Horse behaviour can tell you a lot about how an equine is feeling. We all strive to keep our horses happy, but how do we know if they truly are? There are tell-tale signs to look for to gauge whether a horse is happy or not. Here horse behaviour expert Dr Debbie Marsden explains the 13 signs you can look out for to check how your horse is feeling.
Signs to look out for include your horse’s body language, their behaviour in the field, as well as their behaviour in the stable and when you ride. Horses are constantly communicating with us and it’s our job, as loving horse owners and riders, to listen with our eyes and our ears.
How to read your horse’s body language
1. Their nostrils
Your horse’s nostrils should be relaxed, soft and round. If they are unhappy, the nostrils become tight, thin and drawn.
2. Their lip line
Your horse’s lip line should curl down slightly in a relaxed, soft manner. If a horse is feeling tense, they’ll be tight and drawn in this area.
3. The lower jaw
Your horse’s lower jaw should be loose when they are feeling happy. Their lower mouth may hang down and you might also see the horse dribbling, a great sign that they are feeling happy and relaxed.
4. The tail
Your horse’s tail will be fairly loose and swinging freely and evenly when they move. In the absence of any injuries that affect where the horse’s tail hangs, it should be straight.
5. Their ears
Your horse’s ears are generally not something you should determine happiness from as they will normally point them in the direction of where they are feeling tense. If they’re pointing forward or back, your horse is probably concentrating on something in that direction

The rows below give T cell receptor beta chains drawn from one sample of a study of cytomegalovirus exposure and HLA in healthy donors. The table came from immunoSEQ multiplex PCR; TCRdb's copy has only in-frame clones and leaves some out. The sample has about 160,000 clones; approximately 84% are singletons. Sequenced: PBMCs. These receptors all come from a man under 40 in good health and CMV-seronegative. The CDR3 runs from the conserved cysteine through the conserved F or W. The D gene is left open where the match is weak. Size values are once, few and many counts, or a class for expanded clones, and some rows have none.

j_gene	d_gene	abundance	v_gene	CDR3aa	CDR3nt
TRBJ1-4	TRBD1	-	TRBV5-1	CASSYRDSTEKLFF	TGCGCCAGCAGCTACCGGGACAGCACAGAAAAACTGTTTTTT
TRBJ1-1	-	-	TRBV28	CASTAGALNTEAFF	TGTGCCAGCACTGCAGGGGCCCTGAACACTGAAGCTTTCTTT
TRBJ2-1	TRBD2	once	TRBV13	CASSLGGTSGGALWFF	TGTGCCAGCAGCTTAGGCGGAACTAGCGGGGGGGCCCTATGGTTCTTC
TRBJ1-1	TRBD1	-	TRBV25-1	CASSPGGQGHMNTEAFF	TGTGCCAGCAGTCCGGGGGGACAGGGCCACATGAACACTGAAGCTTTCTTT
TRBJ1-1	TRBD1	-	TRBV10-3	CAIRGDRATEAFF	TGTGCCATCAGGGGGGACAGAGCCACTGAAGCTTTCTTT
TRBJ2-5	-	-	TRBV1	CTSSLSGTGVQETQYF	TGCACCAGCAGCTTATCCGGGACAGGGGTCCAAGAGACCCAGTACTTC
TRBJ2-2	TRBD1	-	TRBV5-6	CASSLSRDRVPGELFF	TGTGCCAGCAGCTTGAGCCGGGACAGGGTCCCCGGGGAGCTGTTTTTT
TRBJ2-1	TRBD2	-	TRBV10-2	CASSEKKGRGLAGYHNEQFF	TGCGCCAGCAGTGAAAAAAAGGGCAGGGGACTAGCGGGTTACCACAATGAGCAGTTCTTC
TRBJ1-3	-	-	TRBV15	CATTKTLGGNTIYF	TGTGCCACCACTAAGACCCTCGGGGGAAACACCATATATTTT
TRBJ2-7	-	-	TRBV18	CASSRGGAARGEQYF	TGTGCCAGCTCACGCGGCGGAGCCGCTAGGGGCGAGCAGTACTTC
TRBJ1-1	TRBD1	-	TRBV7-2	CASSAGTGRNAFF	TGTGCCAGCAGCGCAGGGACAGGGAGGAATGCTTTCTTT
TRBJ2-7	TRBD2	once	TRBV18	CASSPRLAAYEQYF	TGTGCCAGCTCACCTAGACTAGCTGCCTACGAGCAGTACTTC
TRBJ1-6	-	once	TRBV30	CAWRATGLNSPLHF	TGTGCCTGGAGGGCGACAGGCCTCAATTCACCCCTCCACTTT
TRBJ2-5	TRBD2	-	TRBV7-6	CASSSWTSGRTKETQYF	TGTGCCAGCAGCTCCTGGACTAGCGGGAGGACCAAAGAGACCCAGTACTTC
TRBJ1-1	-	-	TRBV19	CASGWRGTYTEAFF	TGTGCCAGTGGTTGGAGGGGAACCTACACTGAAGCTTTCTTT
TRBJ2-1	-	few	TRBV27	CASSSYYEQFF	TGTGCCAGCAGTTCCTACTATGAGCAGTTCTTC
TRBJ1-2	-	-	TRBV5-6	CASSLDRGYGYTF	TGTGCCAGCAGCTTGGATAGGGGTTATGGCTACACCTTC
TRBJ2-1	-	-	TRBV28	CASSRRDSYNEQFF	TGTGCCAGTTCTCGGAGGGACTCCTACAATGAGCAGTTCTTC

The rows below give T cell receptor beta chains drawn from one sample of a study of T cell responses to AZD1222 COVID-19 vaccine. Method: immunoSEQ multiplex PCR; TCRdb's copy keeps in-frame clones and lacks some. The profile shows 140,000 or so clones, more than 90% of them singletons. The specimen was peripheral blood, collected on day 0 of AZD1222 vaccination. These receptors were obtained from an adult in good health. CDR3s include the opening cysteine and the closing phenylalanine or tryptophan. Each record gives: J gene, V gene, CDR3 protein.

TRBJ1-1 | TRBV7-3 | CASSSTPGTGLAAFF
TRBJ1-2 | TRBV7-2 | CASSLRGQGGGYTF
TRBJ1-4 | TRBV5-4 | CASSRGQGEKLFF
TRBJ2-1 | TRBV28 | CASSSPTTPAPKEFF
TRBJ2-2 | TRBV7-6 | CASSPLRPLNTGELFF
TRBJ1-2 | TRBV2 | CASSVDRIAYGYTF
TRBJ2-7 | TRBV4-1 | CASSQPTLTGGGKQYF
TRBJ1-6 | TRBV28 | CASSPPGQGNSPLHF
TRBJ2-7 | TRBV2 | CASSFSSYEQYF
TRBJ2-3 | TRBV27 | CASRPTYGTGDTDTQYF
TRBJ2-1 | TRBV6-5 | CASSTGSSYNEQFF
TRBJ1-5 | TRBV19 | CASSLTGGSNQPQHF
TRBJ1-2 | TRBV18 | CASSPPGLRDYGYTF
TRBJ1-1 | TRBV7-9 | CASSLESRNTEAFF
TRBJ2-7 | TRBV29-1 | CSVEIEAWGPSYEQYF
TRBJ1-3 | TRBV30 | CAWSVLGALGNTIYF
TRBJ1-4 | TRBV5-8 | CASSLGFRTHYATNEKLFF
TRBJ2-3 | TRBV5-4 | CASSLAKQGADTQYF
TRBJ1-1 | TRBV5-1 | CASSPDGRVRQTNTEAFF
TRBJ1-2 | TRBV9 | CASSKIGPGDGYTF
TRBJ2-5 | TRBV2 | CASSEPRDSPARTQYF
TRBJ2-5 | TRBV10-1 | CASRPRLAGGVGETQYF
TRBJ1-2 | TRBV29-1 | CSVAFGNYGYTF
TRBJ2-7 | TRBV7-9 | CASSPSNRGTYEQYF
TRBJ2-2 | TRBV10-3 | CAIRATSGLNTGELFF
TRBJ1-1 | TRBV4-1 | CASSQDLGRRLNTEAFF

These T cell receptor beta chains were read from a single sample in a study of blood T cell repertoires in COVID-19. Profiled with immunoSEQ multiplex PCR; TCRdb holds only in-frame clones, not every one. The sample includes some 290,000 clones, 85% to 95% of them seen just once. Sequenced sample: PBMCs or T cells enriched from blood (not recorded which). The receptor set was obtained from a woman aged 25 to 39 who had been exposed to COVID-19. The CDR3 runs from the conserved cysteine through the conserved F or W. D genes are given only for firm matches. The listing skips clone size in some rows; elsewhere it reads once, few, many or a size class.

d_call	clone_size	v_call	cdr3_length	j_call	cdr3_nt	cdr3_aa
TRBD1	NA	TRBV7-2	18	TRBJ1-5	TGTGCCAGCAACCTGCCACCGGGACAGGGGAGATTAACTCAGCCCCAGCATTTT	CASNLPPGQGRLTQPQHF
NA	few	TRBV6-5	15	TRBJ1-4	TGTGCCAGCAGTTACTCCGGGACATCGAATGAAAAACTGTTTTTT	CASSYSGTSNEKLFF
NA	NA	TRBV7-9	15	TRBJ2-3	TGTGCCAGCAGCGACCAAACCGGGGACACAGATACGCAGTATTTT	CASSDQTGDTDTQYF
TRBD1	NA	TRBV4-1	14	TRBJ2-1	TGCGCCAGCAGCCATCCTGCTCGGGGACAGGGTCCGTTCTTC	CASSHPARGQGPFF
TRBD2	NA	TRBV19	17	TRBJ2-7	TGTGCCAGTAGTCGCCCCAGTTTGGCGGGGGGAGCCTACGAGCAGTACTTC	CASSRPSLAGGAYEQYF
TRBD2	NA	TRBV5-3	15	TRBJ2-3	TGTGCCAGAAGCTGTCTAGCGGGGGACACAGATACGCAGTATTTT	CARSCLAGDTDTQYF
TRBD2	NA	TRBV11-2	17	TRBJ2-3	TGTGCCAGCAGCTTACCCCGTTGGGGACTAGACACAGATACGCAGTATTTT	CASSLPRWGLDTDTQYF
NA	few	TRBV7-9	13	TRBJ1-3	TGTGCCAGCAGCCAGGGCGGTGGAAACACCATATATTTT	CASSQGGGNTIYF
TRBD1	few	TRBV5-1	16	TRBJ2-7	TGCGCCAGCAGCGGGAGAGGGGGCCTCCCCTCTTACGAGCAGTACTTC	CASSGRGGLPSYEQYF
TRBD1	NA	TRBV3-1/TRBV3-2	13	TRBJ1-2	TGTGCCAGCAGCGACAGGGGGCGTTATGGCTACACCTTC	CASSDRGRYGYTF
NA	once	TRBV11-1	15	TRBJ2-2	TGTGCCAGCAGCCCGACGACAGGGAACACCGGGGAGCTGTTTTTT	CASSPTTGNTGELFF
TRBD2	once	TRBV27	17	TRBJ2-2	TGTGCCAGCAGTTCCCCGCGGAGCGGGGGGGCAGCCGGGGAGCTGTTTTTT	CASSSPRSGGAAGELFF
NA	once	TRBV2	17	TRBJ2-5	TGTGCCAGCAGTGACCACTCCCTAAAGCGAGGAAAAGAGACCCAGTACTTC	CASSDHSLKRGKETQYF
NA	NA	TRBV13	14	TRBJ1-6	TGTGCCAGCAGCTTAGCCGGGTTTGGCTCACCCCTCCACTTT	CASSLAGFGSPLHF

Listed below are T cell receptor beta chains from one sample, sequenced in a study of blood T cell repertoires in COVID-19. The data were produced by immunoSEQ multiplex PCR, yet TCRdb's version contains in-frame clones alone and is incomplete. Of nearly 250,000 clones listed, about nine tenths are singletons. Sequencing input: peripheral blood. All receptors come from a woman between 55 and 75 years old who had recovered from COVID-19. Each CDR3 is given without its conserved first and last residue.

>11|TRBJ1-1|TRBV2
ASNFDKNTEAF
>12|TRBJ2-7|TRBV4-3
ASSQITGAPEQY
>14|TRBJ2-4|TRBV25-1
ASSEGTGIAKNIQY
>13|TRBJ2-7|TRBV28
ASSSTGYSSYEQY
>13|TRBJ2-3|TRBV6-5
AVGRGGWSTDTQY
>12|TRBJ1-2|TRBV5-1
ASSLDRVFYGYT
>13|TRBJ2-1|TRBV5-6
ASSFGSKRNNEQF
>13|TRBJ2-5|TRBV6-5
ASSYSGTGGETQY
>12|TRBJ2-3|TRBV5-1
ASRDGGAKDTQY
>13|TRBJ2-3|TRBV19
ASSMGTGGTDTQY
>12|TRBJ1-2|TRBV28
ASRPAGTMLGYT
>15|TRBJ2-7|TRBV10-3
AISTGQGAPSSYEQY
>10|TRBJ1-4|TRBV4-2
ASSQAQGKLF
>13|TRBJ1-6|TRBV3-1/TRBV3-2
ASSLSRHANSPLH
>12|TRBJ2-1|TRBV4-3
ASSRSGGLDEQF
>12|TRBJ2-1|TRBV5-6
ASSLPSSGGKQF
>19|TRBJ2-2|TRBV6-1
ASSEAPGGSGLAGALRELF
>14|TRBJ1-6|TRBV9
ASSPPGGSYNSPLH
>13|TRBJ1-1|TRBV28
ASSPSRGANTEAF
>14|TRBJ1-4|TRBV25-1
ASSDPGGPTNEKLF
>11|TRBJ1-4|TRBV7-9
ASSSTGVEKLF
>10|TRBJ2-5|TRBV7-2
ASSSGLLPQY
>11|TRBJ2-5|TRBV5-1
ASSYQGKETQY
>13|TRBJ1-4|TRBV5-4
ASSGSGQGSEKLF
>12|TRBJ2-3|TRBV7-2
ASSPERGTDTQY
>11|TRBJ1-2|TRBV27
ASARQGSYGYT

How to read horse behaviour in the field
6. Rearing and pawing
It may look as though your horse is fighting, but rearing up with their front legs at another horse or pawing the ground are often signs they are enjoying themselves. Horses generally won’t play with each other unless they’re happy. If they are galloping along the fence line, this may well be an indication that the horse is feeling stressed and unhappy.
7. Looking relaxed
Your horse should look physically relaxed while grazing and alert to the environment.
8. Mutual grooming
Mutual grooming in the field is also a sign a horse is relaxed, healthy and bonding with another horse.
How to read a horse’s behaviour in the stable
9. Regular droppings
Your horse’s droppings should be regular and of a normal amount. When horses are stressed, they may not defecate, which is an indication they are not happy.
10. Sharing a haynet
If your horse shares a haynet with a stable mate while they’re tied up in the yard, it’s a sign they are happy.
11. A smooth bed
Your horse’s bedding should remain largely in place, as happy horses aren’t restless in their stable. A stressed horse may pace around.
12. Stable vices
Stable vices, such as crib-biting and box walking, are not something your horse will do only if they are stressed – they also release endorphins that make them feel happy, so vice-like behaviour could be a sign they are feeling excited.
How to read a horse’s behaviour when you ride
13. Breathing out
When your horse breathes out through their nostrils and makes a soft snorting sound, it’s a sign that your horse is relaxed in the diaphragm while being ridden and feeling happy in themselves.